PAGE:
Sunday, December 04, 2005


Country Stars
by William Meredith

The nearsighted child has taken off her glasses
and come downstairs to be kissed goodnight.
She blows on a black windowpane until it's white.
Over the apple trees a great bear passes
but she puts her own construction on the night.

Two cities, a chemical plant, and clotted cars
breathe our distrust of darkness on the air,
clouding the pane between us and the stars.
But have no fear, or only proper fear:
the bright watchers are still there.

This poem is very beautifully written. The images of the breath on the windowpane and the image of the city in contrast against the darkness of the nighttime sky are just simply well-expressed. The poem seems to portray these country stars as the saviors and the eyes that watch over the city and the poor, little child. The child seems even more helpless as she is nearsighted and needs the aid of glasses to see clearly. This brings out even a greater need for the stars to watch over the land. The way that this poem is written, it seems like the speaker is almost whispering in the ear of the reader. It seems like the speaker is drawing our attention to a little child in the midst of this vast world and the speaker doesn’t want the child to know and speaking to the reader that all is well because of the stars and such.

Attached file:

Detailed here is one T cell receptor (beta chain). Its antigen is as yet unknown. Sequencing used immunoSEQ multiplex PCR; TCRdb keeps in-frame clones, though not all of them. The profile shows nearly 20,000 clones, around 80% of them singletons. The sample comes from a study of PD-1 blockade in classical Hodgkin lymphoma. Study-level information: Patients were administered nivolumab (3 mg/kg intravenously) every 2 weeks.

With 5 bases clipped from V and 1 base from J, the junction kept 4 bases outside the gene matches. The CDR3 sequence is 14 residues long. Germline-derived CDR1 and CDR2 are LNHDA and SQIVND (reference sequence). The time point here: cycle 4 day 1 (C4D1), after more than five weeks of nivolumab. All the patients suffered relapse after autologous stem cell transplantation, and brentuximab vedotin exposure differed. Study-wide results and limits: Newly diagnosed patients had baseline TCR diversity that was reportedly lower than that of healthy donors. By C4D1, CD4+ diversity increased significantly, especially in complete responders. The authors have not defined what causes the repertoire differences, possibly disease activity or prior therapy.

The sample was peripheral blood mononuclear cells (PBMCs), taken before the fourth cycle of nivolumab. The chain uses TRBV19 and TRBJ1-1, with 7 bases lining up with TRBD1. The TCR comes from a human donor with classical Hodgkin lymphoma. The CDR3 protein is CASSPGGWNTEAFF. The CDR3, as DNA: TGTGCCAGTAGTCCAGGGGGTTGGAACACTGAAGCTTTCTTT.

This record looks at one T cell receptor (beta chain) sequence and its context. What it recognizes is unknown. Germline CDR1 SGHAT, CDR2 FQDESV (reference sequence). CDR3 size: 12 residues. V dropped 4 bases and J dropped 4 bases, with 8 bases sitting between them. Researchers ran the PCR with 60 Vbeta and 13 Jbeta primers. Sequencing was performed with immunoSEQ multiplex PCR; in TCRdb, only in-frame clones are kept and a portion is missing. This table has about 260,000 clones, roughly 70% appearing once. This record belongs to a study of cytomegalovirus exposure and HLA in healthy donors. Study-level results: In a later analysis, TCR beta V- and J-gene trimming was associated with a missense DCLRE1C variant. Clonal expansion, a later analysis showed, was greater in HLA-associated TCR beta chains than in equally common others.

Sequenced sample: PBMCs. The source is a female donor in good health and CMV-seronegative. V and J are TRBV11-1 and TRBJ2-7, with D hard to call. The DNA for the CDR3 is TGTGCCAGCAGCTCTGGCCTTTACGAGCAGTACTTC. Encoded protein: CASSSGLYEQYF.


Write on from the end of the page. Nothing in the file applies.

Post a Comment

<< Home